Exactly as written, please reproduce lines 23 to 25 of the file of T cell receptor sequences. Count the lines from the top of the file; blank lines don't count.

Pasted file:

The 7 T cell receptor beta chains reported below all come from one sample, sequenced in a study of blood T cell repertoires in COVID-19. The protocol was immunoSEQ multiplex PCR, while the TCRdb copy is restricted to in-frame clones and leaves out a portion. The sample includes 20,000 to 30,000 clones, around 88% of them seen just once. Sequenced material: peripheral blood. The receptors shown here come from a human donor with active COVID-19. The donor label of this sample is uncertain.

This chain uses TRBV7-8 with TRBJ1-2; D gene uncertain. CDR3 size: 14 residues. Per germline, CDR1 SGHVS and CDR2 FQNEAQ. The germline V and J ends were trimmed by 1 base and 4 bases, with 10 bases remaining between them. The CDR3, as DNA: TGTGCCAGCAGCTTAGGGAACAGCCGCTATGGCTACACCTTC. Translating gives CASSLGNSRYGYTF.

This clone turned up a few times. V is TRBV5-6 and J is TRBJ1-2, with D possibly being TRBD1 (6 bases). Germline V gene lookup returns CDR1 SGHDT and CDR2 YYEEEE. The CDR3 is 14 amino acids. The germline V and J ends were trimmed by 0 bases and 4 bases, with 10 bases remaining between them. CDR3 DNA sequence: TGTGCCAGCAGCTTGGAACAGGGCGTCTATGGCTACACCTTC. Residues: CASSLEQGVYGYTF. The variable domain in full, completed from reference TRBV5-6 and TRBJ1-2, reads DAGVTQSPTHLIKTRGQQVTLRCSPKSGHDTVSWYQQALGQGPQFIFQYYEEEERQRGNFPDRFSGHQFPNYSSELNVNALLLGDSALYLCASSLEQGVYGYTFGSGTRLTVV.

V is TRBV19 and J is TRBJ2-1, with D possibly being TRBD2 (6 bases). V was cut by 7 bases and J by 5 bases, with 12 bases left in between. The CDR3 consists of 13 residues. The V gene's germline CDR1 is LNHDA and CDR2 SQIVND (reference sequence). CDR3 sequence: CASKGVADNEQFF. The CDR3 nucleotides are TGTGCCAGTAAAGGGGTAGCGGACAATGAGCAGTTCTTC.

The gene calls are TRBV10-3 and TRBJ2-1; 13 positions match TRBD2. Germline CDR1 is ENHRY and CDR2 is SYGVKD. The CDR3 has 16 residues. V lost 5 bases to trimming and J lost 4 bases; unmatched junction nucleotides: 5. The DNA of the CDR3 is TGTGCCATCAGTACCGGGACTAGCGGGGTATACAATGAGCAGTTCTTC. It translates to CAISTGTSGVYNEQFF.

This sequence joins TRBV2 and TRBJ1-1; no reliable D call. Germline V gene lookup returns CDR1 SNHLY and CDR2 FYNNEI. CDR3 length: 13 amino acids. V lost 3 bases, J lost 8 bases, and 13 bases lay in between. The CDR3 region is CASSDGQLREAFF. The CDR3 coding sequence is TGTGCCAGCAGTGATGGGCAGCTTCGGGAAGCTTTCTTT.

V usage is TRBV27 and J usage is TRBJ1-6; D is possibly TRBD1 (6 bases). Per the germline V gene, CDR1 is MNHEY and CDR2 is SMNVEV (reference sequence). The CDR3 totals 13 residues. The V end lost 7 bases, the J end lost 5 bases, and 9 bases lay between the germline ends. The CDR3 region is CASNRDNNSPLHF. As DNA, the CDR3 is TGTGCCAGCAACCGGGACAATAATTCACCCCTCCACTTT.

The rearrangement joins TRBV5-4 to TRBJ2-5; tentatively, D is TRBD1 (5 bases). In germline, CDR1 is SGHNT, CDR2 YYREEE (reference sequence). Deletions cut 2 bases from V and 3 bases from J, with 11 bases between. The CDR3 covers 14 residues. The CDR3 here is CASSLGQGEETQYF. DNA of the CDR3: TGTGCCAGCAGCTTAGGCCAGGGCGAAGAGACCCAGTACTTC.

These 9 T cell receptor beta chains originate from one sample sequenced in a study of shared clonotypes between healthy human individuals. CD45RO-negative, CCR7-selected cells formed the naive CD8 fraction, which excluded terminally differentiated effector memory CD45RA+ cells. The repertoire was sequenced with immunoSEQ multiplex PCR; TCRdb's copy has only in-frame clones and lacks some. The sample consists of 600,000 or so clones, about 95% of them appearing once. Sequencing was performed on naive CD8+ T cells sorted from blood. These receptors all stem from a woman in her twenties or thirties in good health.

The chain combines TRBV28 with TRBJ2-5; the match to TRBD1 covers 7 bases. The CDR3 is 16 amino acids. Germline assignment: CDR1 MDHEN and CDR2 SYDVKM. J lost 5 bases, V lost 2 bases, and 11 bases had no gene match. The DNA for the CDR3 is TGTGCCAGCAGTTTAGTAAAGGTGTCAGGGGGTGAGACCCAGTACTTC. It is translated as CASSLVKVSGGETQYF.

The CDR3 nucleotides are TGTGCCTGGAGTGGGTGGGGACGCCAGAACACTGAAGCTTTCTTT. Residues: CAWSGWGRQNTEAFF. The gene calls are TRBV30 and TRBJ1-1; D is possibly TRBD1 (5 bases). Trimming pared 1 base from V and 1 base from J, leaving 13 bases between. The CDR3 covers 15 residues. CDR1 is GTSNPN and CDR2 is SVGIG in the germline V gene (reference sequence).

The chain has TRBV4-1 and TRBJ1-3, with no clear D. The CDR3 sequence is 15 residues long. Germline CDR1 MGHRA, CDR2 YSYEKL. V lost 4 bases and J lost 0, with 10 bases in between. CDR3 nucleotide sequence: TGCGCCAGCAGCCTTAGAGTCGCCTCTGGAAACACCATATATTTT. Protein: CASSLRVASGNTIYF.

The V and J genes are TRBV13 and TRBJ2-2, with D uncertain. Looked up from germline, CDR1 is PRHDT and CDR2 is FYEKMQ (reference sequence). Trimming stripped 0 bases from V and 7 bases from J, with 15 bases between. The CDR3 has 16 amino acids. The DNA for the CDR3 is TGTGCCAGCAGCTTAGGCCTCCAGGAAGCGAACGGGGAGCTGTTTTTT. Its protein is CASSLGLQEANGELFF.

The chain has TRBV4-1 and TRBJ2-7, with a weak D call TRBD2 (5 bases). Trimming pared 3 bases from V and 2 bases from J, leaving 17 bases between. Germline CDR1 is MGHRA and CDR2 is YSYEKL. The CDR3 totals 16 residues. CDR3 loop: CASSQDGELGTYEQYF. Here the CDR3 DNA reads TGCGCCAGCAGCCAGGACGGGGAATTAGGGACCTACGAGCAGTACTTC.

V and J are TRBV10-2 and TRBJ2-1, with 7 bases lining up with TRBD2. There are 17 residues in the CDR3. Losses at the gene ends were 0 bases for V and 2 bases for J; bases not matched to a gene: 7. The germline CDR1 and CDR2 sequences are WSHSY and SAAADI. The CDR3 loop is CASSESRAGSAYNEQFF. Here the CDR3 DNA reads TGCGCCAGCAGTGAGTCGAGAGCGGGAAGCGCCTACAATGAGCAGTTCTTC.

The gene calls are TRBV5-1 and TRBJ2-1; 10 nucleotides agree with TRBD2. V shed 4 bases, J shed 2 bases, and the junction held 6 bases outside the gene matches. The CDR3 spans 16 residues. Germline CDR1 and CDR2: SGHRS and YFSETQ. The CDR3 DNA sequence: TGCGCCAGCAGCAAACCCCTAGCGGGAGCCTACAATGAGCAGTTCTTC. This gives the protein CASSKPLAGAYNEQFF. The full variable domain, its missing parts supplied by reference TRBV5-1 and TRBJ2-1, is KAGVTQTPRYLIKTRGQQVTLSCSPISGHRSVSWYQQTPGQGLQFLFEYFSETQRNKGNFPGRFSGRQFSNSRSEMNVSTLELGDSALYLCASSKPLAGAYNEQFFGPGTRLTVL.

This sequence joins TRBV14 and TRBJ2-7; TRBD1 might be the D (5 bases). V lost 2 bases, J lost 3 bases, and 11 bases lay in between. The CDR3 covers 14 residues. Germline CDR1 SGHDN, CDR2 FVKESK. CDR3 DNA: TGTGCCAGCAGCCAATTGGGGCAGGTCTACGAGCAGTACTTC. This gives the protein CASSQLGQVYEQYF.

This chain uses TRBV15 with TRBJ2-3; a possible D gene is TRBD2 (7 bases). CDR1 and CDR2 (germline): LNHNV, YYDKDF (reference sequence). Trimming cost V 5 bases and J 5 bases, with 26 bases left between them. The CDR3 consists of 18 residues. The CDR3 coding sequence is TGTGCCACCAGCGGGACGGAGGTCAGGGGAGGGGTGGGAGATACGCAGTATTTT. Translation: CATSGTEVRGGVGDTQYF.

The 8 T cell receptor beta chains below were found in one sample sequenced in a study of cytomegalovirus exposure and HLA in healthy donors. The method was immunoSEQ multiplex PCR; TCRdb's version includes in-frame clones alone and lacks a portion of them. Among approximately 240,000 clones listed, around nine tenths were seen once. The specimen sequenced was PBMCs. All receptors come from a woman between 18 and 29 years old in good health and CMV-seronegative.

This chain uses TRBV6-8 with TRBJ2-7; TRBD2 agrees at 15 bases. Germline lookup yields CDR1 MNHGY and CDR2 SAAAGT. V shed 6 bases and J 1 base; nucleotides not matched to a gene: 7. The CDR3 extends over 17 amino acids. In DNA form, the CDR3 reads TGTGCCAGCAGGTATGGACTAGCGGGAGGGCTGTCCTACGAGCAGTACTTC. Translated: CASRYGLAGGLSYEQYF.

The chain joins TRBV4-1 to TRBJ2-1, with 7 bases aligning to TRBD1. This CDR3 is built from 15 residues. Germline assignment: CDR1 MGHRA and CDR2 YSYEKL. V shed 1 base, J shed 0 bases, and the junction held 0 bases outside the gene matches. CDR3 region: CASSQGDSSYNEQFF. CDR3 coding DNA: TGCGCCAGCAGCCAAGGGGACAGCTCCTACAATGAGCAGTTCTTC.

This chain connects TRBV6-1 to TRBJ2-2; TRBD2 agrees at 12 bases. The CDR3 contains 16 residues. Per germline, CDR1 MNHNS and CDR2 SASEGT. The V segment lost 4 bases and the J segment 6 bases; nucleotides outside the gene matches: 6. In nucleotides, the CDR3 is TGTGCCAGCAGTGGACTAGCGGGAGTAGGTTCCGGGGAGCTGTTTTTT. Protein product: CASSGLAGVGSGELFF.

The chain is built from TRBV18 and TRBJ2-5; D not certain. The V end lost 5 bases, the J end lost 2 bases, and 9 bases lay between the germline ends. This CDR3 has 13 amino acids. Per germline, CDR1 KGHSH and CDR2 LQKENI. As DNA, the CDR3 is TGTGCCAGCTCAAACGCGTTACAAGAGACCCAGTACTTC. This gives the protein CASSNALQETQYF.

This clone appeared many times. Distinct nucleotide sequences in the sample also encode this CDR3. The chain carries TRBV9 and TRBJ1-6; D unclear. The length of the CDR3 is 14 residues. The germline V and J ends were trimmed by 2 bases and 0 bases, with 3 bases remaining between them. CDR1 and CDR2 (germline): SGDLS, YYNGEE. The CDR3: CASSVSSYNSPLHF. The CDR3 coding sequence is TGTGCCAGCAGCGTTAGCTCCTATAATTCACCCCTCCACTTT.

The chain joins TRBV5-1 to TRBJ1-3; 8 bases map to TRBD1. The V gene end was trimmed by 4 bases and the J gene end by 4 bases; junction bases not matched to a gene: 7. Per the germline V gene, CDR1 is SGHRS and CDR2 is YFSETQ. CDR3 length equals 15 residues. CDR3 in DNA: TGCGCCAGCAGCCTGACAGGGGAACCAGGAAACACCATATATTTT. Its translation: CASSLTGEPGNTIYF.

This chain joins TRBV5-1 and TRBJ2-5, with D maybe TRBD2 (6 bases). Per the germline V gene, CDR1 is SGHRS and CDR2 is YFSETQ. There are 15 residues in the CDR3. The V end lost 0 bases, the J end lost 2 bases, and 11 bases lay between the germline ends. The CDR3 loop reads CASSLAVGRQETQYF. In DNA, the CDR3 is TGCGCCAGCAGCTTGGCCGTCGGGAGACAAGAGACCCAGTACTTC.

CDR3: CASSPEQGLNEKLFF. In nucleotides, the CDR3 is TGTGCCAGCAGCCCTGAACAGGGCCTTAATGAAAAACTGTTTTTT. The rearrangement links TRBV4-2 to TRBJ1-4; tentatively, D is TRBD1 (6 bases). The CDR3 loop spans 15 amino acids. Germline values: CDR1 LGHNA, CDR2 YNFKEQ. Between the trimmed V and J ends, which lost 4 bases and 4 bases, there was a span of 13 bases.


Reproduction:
The chain is built from TRBV18 and TRBJ2-5; D not certain. The V end lost 5 bases, the J end lost 2 bases, and 9 bases lay between the germline ends. This CDR3 has 13 amino acids. Per germline, CDR1 KGHSH and CDR2 LQKENI. As DNA, the CDR3 is TGTGCCAGCTCAAACGCGTTACAAGAGACCCAGTACTTC. This gives the protein CASSNALQETQYF.

This clone appeared many times. Distinct nucleotide sequences in the sample also encode this CDR3. The chain carries TRBV9 and TRBJ1-6; D unclear. The length of the CDR3 is 14 residues. The germline V and J ends were trimmed by 2 bases and 0 bases, with 3 bases remaining between them. CDR1 and CDR2 (germline): SGDLS, YYNGEE. The CDR3: CASSVSSYNSPLHF. The CDR3 coding sequence is TGTGCCAGCAGCGTTAGCTCCTATAATTCACCCCTCCACTTT.

The chain joins TRBV5-1 to TRBJ1-3; 8 bases map to TRBD1. The V gene end was trimmed by 4 bases and the J gene end by 4 bases; junction bases not matched to a gene: 7. Per the germline V gene, CDR1 is SGHRS and CDR2 is YFSETQ. CDR3 length equals 15 residues. CDR3 in DNA: TGCGCCAGCAGCCTGACAGGGGAACCAGGAAACACCATATATTTT. Its translation: CASSLTGEPGNTIYF.